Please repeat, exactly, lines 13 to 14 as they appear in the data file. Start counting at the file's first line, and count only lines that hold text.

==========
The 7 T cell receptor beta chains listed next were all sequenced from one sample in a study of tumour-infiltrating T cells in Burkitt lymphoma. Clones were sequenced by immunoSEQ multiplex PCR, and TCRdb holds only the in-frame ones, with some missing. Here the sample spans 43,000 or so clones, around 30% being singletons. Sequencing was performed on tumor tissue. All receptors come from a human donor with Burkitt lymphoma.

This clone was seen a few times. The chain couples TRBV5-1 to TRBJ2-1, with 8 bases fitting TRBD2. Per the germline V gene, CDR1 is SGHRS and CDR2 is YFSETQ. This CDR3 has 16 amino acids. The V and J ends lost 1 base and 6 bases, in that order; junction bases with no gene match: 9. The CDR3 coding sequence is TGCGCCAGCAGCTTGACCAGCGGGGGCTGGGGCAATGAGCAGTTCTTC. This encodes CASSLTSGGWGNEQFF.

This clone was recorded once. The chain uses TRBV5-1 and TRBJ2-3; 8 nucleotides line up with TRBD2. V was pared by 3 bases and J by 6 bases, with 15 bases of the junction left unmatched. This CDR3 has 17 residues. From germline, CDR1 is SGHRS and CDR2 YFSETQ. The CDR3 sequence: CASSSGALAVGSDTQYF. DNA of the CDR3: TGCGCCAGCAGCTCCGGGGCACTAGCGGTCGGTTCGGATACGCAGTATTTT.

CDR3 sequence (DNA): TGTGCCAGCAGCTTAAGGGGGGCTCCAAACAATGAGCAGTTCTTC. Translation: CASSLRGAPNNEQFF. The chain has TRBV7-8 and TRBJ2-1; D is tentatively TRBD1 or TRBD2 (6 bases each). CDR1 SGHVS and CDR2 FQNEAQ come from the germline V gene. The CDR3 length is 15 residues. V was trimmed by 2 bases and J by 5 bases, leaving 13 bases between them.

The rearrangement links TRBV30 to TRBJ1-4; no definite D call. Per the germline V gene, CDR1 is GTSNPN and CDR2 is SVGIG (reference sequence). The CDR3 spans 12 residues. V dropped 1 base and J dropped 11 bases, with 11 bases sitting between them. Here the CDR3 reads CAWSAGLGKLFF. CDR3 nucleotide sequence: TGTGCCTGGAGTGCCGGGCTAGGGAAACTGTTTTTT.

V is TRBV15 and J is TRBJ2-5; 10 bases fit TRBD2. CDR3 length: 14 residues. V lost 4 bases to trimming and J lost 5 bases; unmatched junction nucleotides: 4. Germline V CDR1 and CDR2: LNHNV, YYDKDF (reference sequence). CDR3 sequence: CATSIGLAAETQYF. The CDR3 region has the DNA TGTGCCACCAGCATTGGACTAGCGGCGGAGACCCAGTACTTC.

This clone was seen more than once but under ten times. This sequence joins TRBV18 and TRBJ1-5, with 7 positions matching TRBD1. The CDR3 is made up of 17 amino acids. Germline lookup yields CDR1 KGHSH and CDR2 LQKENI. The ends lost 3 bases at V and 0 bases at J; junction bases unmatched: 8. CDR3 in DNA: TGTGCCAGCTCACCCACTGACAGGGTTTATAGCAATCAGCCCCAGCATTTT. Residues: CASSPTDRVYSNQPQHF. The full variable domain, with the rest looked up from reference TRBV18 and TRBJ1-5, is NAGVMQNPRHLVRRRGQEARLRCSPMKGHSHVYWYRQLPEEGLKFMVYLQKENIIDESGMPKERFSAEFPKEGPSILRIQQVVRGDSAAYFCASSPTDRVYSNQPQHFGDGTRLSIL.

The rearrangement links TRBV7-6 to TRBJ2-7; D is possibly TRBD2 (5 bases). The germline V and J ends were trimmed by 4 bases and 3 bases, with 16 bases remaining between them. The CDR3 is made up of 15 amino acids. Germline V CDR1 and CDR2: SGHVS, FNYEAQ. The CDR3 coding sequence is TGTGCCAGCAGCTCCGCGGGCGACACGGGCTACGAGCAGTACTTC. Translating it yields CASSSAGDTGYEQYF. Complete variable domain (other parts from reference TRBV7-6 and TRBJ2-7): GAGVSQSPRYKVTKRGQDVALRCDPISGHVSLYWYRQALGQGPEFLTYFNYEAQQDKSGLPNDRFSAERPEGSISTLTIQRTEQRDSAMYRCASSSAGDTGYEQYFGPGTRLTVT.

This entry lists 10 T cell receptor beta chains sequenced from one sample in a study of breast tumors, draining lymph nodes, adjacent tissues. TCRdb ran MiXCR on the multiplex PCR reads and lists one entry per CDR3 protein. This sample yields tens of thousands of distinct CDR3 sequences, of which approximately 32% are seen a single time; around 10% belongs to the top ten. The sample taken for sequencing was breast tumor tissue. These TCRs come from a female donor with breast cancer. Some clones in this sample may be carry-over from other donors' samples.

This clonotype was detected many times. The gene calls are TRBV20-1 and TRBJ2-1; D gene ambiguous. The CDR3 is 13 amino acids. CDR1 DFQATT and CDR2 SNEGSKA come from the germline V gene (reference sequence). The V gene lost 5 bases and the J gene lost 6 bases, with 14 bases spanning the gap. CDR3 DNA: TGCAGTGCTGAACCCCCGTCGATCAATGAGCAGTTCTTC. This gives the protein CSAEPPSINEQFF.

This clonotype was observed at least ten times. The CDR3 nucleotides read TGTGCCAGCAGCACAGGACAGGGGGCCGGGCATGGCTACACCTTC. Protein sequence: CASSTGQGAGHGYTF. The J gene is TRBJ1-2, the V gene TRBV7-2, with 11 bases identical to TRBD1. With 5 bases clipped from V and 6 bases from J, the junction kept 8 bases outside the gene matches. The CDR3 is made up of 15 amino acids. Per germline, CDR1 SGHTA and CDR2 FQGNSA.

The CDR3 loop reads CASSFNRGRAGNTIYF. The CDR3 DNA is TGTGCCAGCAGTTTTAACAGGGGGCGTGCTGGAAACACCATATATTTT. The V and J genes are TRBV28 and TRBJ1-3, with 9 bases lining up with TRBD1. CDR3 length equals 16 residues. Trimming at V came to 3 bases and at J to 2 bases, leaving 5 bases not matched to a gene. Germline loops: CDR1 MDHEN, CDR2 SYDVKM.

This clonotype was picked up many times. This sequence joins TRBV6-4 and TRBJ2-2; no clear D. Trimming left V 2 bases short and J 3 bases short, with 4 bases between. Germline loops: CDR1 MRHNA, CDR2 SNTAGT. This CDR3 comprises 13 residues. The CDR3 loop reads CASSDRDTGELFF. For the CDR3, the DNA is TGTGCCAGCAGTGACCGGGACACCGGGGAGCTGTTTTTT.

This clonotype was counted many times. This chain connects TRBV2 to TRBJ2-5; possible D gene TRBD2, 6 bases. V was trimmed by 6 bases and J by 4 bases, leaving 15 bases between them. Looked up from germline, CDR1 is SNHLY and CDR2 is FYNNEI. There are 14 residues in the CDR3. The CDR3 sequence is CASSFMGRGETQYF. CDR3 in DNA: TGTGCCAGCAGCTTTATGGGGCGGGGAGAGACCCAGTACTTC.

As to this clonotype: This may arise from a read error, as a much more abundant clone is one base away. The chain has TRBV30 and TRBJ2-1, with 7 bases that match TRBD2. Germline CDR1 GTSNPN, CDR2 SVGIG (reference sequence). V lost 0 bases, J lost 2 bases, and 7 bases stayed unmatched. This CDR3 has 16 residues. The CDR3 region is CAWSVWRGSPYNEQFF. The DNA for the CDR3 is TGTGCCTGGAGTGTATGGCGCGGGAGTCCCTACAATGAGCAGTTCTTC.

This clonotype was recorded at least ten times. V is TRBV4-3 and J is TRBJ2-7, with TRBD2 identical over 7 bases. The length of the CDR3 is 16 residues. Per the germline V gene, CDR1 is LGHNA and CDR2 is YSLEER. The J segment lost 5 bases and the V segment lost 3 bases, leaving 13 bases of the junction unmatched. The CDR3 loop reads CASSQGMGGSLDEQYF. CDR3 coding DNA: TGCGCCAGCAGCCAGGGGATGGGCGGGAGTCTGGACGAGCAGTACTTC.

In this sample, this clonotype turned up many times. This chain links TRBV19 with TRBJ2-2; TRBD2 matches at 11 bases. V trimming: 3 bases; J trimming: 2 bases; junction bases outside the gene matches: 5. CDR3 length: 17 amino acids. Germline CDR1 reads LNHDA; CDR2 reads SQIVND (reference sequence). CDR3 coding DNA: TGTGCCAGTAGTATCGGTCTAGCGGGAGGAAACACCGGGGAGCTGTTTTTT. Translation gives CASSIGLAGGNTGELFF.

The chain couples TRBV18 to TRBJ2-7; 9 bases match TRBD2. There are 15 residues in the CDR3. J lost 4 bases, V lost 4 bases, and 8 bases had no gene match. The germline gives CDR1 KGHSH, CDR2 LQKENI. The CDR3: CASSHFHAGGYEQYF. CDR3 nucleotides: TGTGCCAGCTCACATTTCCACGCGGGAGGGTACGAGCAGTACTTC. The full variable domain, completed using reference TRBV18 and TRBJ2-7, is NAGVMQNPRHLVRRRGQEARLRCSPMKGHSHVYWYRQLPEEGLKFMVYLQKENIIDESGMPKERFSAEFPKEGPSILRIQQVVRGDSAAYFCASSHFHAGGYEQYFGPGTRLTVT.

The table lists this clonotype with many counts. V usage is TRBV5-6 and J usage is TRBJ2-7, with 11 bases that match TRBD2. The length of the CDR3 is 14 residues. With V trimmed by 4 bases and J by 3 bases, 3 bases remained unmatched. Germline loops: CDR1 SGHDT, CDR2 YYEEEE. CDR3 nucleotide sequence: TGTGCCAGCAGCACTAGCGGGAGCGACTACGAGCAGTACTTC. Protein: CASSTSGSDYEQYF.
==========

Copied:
This clonotype was picked up many times. This sequence joins TRBV6-4 and TRBJ2-2; no clear D. Trimming left V 2 bases short and J 3 bases short, with 4 bases between. Germline loops: CDR1 MRHNA, CDR2 SNTAGT. This CDR3 comprises 13 residues. The CDR3 loop reads CASSDRDTGELFF. For the CDR3, the DNA is TGTGCCAGCAGTGACCGGGACACCGGGGAGCTGTTTTTT.

This clonotype was counted many times. This chain connects TRBV2 to TRBJ2-5; possible D gene TRBD2, 6 bases. V was trimmed by 6 bases and J by 4 bases, leaving 15 bases between them. Looked up from germline, CDR1 is SNHLY and CDR2 is FYNNEI. There are 14 residues in the CDR3. The CDR3 sequence is CASSFMGRGETQYF. CDR3 in DNA: TGTGCCAGCAGCTTTATGGGGCGGGGAGAGACCCAGTACTTC.